I cannot imagine the Buddha making anything mystical or unclear to the point people 2,500 years after his parinibbana would have to get puzzled about the meaning of such a crucial element of his teachings on how the focus on the right sort of ethically effective actions, choices abd behaviours of body, speech and mind is all you need to verify the possibility of putting suffering to an end.

Be well!



Hi @Gabriel_L and Ven. @anon61506839,

I shall be most happy to provide my perspective on this. Whether it will clarify things is, of course, an entirely different matter!

In a nutshell I think you are both right. I agree with Gabriel that the main meaning of saṅkhāra in the EBTs is “intentional activity”, and as such it is synonymous with kamma. On the other hand, I agree with Ven. Dhammarakkhita that saṅkhāra is used broadly, and that its various meanings must be carefully distinguished according to context.

When looking at this sort of question I usually ask myself what are the main context in which a particular word occurs. If this question can be answered with a degree of certainty, then we should be able to establish the default meaning of the term, with other meanings being of subsidiary importance. The two main doctrinal contexts for saṅkhāra in the EBTs are the five khandhas and dependent origination. What it means in the context of the five khandhas (“personality factors”) can be seen from the following two EBT quotes:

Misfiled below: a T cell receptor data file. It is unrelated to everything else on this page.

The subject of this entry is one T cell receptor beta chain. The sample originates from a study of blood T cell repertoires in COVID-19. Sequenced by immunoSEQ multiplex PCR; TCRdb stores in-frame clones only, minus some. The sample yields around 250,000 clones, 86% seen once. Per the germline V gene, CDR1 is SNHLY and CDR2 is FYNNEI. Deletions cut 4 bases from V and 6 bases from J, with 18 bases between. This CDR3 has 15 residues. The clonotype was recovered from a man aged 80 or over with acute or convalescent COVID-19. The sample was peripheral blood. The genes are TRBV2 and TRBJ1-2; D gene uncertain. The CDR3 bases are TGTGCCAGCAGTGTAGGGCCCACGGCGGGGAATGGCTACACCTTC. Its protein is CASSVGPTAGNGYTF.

Katame ca, bhikkhave, saṅkhārā? Chayime, bhikkhave, cetanākāyā – rūpasañcetanā, saddasañcetanā, gandhasañcetanā, rasasañcetanā, phoṭṭhabbasañcetanā, dhammasañcetanā. Ime vuccanti bhikkhave, saṅkhārā.

And what, bhikkhus, are volitional formations? There are these six classes of volition: volition regarding forms, volition regarding sounds, volition regarding odours, volition regarding tastes, volition regarding tactile objects, volition regarding mental phenomena. This is called volitional formations. (SN 22.56/57)